Deep Neural Networks for Relation Extraction

Mr Tapas Nayak
Dr Ng Hwee Tou, Provost'S Chair Professor, School of Computing

  27 Mar 2020 Friday, 02:00 PM to 03:00 PM

 SR2, COM1-02-04


The Web is a source of huge amounts of unstructured texts, containing much structured information. The task of relation extraction is to extract relation tuples, each consisting of two entities and a relation between them, from free texts. In this thesis proposal, I will present how we tackle this task using novel deep neural network models.

First, we use a pipeline approach for this task. We assume that the entities have already been identified by an external named entity recognition system. Then, we propose a syntax-focused multi-factor attention model to determine the relation (if any) between two entities. We use the syntactic distance of words from the entities to determine their importance in establishing the relation between the two given entities. We also use multi-factor attention to focus on multiple pieces of evidence present in a text to support the relation. Our proposed model achieves significant improvements over prior work on widely used relation extraction datasets.

Second, we tackle the task of joint entity and relation extraction, where entities are not identified beforehand. There may be multiple relation tuples present in a sentence, and these relations may share one or both entities among them. Extracting such relation tuples from a sentence is a difficult task and sharing of entities or overlapping entities among the tuples makes it more challenging. We propose two approaches to use encoder-decoder networks for the joint extraction of entities and relations. In the first approach, we propose a representation scheme for relation tuples that enables the decoder to generate one token at a time (like machine translation models) and still extract all the tuples present in a sentence, with full entity names of different lengths and with overlapping entities. Next, we propose a pointer network-based decoding approach where an entire tuple is generated at every time step. Our proposed models outperform prior work on widely used relation extraction datasets.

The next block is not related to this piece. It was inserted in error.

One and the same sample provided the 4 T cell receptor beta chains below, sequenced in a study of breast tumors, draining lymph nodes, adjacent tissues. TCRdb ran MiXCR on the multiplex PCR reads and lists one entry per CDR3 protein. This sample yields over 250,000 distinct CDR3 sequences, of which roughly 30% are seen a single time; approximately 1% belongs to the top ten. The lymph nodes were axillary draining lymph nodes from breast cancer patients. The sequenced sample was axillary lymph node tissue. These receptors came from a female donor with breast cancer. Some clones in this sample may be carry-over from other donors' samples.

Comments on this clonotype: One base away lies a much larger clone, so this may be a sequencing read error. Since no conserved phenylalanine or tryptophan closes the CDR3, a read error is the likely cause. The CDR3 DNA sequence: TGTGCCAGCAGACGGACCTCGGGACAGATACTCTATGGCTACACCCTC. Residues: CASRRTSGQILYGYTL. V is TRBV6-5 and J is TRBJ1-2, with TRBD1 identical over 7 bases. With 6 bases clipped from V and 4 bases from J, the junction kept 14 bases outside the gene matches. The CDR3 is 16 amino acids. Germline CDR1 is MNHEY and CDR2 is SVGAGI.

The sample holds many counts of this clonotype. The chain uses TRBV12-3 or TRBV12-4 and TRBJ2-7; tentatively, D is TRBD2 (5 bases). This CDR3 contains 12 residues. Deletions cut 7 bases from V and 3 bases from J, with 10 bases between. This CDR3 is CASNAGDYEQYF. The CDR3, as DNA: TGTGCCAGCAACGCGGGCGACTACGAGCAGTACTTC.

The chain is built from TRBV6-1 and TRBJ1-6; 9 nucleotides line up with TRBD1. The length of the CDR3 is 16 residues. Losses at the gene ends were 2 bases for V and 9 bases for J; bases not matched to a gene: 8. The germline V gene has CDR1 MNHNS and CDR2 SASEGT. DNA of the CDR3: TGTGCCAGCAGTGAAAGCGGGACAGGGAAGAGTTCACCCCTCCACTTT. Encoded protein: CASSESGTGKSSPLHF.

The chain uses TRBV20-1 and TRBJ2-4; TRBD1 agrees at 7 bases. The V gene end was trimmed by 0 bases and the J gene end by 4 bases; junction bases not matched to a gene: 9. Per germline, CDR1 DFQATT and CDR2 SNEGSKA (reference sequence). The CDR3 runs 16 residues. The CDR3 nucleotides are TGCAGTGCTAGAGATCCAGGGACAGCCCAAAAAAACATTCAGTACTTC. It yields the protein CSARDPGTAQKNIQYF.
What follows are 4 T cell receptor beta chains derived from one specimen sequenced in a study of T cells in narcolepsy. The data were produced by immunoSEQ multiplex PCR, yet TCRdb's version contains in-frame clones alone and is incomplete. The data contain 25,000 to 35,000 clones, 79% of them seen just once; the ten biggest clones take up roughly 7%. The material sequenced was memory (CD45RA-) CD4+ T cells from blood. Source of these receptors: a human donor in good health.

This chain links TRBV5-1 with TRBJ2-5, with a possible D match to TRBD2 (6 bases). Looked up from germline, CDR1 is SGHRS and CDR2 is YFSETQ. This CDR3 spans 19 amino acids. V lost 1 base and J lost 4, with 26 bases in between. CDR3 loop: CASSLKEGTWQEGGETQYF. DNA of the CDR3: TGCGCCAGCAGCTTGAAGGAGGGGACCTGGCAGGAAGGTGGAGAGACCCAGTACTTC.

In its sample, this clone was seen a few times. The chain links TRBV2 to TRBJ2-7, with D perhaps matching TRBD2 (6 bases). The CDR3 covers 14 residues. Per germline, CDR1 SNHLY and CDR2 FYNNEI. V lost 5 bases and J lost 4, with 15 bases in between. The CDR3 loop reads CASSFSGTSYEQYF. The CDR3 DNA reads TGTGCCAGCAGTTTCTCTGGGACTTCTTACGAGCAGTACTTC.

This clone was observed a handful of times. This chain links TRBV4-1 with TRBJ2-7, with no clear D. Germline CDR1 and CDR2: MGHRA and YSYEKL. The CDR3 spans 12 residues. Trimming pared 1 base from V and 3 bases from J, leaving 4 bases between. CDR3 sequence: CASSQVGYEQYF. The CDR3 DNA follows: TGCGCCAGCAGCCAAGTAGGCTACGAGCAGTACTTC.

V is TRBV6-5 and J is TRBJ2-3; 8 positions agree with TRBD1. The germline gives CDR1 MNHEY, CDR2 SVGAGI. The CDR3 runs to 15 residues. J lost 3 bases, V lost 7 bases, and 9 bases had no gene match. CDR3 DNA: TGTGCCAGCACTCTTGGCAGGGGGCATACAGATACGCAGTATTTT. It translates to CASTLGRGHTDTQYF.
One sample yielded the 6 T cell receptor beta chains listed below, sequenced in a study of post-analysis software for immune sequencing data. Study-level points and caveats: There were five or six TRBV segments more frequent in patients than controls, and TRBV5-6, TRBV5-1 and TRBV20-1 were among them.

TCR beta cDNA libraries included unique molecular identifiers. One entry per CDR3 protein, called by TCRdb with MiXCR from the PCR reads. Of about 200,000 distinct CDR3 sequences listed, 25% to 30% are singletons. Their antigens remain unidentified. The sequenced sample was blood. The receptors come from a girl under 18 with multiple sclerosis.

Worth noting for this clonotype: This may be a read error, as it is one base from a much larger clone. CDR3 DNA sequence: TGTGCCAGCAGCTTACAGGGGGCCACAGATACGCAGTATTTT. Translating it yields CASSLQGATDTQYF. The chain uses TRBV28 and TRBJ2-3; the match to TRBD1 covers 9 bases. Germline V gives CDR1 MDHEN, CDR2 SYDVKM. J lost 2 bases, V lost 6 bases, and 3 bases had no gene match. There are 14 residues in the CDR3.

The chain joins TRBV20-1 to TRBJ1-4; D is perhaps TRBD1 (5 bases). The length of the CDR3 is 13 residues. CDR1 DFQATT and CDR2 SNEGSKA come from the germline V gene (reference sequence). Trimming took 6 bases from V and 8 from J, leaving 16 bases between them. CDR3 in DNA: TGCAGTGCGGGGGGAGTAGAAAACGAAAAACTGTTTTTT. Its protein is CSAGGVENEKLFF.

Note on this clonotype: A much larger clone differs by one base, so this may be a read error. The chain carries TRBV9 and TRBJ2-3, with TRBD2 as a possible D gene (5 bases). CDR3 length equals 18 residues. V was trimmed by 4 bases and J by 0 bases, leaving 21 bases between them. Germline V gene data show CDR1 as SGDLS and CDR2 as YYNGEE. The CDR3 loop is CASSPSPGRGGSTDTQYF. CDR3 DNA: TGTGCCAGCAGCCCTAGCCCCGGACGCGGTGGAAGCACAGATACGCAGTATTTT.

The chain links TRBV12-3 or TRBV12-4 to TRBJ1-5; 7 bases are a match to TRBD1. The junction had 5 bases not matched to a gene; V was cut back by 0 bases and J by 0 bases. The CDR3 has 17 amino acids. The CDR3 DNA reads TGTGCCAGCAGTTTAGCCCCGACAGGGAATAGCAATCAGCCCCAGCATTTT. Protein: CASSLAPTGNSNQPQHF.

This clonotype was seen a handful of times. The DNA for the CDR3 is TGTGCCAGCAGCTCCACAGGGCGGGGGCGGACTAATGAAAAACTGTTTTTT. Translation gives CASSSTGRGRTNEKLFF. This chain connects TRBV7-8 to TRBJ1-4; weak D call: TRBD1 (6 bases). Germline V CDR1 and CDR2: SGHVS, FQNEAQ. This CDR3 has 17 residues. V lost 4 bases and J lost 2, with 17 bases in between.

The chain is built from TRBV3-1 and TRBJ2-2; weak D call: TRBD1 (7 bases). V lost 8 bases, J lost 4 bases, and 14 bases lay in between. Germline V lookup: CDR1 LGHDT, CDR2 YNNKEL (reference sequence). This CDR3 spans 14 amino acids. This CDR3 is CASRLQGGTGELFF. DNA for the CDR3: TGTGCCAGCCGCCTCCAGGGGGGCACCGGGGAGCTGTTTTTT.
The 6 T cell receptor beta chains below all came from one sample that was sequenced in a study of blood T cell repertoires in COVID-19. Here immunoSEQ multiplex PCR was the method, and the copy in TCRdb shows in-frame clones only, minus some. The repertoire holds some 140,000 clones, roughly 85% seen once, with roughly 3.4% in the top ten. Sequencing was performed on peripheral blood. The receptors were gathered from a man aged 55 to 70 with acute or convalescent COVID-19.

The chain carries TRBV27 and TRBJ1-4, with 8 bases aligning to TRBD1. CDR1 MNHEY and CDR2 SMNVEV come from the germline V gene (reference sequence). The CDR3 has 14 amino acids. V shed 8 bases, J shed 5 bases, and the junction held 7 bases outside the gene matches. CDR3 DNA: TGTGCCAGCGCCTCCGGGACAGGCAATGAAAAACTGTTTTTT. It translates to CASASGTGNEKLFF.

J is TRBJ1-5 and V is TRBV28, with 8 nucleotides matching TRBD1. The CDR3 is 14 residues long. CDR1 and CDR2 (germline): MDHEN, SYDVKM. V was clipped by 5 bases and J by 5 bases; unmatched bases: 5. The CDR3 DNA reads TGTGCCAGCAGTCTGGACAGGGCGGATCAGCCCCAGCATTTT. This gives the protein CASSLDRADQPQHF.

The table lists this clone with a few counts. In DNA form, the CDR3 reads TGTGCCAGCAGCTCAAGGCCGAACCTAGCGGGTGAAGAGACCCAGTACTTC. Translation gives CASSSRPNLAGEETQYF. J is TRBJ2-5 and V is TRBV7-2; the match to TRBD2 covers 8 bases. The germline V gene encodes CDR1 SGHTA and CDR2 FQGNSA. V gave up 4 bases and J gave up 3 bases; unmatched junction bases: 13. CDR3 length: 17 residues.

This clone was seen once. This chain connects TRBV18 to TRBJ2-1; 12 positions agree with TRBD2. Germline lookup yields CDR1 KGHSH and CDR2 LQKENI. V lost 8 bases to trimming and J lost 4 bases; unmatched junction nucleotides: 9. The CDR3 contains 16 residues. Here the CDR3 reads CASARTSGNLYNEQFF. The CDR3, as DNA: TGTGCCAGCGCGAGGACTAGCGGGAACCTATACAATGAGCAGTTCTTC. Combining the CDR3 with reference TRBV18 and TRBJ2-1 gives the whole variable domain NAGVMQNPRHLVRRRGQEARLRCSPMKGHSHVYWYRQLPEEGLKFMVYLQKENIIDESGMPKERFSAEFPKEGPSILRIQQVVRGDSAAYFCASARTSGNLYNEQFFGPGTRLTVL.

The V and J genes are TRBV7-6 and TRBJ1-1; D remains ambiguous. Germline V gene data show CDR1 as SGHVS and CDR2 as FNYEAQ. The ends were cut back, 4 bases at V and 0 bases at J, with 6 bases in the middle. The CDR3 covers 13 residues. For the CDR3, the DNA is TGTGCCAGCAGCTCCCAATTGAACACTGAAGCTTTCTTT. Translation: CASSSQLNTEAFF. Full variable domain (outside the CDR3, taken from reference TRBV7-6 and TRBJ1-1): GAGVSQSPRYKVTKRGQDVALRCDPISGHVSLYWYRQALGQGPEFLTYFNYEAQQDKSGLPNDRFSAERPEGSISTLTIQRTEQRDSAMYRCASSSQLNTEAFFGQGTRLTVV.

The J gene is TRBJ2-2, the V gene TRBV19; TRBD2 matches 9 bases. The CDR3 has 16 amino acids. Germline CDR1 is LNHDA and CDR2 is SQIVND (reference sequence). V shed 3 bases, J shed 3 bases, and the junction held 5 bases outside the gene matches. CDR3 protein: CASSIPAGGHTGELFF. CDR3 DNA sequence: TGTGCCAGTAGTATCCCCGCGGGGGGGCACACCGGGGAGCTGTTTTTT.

Finally, we propose to extend our work to multi-hop relation extraction. Most relation extraction research focuses on sentence-level relation extraction, where two entities of a relation tuple must appear in the same sentence. This assumption is overly strict, and for many relations, we may not find both entities in the same sentence. We plan to work on a multi-hop relation extraction task to address this problem. In multi-hop relation extraction, two entities of a relation tuple may appear in two different documents, but these two documents are connected through other documents and common entities. We can find a chain of links starting from the start entity in the start document to the end entity in the end document, via the common entities in the connecting documents. We can find the relation of each link in this chain, and finally, find the relation between the start and end entity. This multi-hop approach can help to find facts about more relations compared to sentence-level extraction.